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The perfect hike

August 7, 2012

Walking over the fields near Sapperton

What makes a perfect hike?

For me it includes:

  • A circular route – I don’t want to go back on myself.
  • A variety of countryside and views i.e. not all trees, fields or water
  • Enough of a challenge to feel you’ve exercised (without being it perilous or too exhausting)
  • You get home before dark!
  • A few things of architectural or historic interest
  • A nice pub near or at the end

My sister and I chose walk no 12 from the Pathfinder walk book The Cotswolds and set out with my teens on a Sunday morning. It definitely ticked all the items on my list for the perfect hike (although it wasn’t the perfect weather).

View to SappertonMellow Cotswold stone cottages and St Kenelm church (dating from the 12th Century) form the heart of the pretty village of Sapperton. The church bell was ringing calling parishioners to Sunday prayer. We started the walk, across a grassy footpath opposite the church, behind the red telephone box. The muddy path led between fields and over a meadow before descending into woods and a stream in the Bathurst estate. A fairly steep, stony path flanked by ferns and mossy, crumbling walls led up to open fields.

mossy wallWhen we got to Tunley cottage, the path led through their immaculate garden to more open fields with a view of expansive, lowering  clouds and by the time we got near the end to a small copse by the stile they had released their contents liberally. We sheltered, eating slightly damp sandwiches until the rain lessened. Even so I couldn’t risk my camera to capture the carpet of yellow and purple wild flowers of a meadow dotted with architectural thistles or the ivy-clad trees in the Siccaridge Wood Nature Reserve. I was so concerned about it that I wore a fetching yellow poncho over my backpack giving a Quasimodo impression.

Welly boots

We reached the Thames and Severn canal just in time to shelter under the bridge as the heavens opened again. The canal was abandoned in 1927 and 90 years of nature have transformed it to mysterious, almost primeval channel crowded with rampant greenery.  When we got going along the canal path, we passed the steep, mossy cavernous walls of old locks; rays of sunlight illuminating the neglected depths – it was truly magical. A man from the village who’d been walking two lurchers quizzed us about our route at The Daneway Inn. Friendly locals, real ale, and an open marquee in the garden so we could sit outside and contemplate the pretty garden and, yes, more rain.

Canal bridgeA final gem was to come; following the canal path again we came across the turreted entrance to a canal tunnel. The sun came out and lit the mossy nooks and crannies and ivy-clad castellations. Looking over the stile into the next field, my sister exclaimed “oh no!” in dismay. “Not more mud?” said I? and yes indeed the path looked sticky and boggy. However it was a herd of cows with their calves that had sis and teens hesitating in trepidation. I tiptoed over the mud and marched towards two nervous looking youngsters across the path who were staring at us and lolloped off to their mothers. A last upward stride up the field with views behind us across the valley and we were soon opening the back gate into the churchyard. Medieval monuments and garden flowers were just two of the things that combined to make this an atmospheric and charming village church.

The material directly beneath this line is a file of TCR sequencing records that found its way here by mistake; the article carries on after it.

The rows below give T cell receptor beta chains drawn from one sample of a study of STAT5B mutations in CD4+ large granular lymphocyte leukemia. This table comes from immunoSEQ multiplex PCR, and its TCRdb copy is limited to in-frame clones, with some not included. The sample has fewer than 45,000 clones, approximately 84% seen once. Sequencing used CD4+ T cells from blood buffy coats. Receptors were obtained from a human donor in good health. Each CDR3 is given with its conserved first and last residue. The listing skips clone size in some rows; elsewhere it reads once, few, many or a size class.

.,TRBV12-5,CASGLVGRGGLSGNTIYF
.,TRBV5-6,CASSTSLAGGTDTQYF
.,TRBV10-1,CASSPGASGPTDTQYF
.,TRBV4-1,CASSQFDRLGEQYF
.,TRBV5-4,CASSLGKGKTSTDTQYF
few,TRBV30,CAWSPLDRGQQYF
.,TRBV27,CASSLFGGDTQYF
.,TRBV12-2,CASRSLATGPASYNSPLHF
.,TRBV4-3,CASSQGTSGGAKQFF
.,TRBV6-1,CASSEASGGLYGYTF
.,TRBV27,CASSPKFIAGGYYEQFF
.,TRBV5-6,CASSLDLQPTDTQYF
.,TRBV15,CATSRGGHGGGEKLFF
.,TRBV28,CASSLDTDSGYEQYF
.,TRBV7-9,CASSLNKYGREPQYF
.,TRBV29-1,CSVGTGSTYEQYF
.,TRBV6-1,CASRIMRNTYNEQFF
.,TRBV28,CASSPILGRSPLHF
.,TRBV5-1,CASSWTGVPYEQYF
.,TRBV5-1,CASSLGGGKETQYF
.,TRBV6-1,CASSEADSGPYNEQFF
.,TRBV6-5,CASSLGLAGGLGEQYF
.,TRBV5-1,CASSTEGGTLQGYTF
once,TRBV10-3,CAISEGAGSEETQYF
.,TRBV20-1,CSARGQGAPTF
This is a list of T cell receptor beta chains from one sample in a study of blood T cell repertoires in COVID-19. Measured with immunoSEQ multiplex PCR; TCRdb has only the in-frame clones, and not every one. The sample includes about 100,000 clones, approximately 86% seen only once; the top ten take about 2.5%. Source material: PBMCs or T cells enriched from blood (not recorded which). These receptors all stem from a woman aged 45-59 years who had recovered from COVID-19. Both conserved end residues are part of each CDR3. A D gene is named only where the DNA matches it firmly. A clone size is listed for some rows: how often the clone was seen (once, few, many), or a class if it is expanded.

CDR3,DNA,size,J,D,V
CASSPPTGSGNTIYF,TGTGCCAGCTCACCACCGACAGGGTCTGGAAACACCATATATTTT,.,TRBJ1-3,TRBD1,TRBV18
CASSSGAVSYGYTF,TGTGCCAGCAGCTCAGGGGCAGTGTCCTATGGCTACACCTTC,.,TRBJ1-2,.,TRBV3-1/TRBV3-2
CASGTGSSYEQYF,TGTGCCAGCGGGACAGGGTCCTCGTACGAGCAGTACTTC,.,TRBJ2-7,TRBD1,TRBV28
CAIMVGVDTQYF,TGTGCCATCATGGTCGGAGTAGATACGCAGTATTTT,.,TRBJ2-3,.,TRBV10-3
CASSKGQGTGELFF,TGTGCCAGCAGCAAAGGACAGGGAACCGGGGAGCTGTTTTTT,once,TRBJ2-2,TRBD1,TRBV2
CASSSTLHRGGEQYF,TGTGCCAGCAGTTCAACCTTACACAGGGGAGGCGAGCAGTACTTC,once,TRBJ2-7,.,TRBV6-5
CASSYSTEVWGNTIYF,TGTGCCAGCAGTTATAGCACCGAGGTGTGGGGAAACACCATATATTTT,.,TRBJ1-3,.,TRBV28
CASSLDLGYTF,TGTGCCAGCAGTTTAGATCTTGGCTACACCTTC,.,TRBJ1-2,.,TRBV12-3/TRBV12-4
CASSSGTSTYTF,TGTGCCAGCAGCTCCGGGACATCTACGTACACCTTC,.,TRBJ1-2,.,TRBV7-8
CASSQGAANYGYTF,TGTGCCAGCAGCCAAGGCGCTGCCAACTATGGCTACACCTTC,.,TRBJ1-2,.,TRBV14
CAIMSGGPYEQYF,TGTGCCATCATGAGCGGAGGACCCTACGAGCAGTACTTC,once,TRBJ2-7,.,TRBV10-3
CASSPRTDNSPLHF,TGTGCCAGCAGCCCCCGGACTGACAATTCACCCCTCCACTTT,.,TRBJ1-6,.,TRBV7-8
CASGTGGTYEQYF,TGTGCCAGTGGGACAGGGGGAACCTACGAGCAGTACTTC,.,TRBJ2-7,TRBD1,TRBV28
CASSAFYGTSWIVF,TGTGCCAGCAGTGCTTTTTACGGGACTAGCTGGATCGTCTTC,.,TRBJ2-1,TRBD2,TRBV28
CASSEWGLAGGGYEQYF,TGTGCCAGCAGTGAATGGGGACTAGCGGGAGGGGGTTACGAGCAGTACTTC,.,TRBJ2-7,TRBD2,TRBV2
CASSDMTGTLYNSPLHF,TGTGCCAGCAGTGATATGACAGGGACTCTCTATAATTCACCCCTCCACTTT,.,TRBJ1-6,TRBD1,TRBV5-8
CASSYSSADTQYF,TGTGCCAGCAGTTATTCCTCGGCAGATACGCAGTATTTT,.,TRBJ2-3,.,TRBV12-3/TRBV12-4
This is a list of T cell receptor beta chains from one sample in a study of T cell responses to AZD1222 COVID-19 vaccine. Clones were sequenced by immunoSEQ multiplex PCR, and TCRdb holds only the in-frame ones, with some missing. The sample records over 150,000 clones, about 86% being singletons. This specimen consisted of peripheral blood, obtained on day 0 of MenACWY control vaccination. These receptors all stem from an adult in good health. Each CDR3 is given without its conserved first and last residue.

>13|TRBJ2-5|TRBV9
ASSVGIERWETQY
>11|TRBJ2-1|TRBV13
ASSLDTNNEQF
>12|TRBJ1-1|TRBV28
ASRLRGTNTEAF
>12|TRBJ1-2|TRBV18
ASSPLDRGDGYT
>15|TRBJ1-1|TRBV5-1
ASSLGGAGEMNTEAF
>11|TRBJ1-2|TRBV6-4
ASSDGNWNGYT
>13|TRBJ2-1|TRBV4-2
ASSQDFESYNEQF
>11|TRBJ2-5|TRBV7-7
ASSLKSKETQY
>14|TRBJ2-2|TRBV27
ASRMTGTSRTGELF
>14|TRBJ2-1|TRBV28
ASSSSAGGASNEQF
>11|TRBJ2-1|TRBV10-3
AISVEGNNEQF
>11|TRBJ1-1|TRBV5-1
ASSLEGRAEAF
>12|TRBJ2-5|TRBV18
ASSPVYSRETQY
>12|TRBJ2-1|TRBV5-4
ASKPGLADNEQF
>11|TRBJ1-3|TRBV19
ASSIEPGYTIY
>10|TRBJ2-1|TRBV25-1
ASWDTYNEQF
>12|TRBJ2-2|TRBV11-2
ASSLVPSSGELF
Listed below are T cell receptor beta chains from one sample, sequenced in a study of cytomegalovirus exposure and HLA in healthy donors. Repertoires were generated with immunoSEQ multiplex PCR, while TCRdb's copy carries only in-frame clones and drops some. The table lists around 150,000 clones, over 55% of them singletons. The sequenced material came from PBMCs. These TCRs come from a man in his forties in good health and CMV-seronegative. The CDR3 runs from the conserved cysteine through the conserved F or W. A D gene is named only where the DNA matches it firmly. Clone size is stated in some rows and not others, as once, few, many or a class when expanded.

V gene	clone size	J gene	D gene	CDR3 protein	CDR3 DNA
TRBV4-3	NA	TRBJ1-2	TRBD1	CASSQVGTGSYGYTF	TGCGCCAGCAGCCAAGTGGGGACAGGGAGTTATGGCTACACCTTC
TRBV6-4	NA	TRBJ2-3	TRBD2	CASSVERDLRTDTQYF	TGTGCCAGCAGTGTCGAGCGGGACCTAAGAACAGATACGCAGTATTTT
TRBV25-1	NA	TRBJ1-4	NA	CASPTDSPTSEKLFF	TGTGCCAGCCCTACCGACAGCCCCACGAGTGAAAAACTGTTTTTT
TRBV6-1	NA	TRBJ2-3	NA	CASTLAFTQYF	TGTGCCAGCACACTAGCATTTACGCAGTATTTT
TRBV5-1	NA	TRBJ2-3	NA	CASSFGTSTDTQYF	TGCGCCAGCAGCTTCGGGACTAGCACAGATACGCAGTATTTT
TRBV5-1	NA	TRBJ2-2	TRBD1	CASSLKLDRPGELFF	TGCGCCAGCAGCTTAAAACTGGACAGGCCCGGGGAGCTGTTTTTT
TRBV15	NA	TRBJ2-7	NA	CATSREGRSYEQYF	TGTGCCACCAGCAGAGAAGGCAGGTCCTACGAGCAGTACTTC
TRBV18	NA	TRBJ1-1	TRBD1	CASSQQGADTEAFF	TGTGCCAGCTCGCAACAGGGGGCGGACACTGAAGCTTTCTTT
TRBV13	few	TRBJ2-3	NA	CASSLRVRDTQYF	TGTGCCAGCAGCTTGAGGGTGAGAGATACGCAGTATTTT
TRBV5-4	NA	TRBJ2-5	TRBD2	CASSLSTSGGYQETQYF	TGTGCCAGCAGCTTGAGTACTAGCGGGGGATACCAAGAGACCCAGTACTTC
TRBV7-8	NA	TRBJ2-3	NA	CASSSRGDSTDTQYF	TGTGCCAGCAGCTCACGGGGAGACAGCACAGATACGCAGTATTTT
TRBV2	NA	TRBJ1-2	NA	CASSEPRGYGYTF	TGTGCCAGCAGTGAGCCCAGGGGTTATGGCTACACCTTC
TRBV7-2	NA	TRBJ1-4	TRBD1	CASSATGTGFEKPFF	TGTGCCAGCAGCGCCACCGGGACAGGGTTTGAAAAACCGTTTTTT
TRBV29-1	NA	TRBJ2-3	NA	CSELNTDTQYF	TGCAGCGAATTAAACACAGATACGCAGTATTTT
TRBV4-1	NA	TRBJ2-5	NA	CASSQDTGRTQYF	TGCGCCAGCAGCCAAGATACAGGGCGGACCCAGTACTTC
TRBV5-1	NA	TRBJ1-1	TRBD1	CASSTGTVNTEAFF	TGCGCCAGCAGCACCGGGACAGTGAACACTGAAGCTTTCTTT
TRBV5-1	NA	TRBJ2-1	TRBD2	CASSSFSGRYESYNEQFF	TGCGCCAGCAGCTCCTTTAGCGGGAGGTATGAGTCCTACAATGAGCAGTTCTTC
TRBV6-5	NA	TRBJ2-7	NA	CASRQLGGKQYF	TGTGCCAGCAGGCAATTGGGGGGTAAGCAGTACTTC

Click on the first image to view the gallery

The perfect hike? Definitely one of our favourites.

But then nearly all of the walks in the book have been rewarding. So far we’ve done:

  • Minchinhampton Common (walk 3) – in the pouring rain
  • Northleach and Hampnett (walk 4) – including an exquisite church with painted interior but many impassible fields because of bulls and huge herds of cows
  • Brimpsfield and Syde (walk 9) – although we took a wrong turn and cut off the last bit of the route
  • The Guitings and Guiting Wood (walk 11) – a favourite after visiting the Cotswold Farm Park
  • Cooper’s Hill and Buckholt Wood (walk 16) – including looking down the terrifying Cooper’s Hill, home of the cheese rolling descent.
  • Haresfield Beacon and Standish Wood (walk 18) – high up on the perfect hike scale.
  • Laurie Lee Country (walk 21) – the epitome of the splendid Cotswold countryside

What makes your perfect hike?

6 Comments
  1. August 7, 2012 2:12 pm

    I am loving those boots 🙂 Kind of useless in the desert weather though…but quite useful in a tropical country like the Philippines 🙂 I used to have one with purple polkadots

    • August 18, 2012 6:17 pm

      I now have a pair of hiking boots in each of three places in the world. Always happiest when I have them on my feet.

  2. August 8, 2012 11:34 am

    Beautiful hike. Gorgeous pictures. 🙂

    • August 18, 2012 6:16 pm

      Thank you – I’m having fun with my new wide-angle lens.

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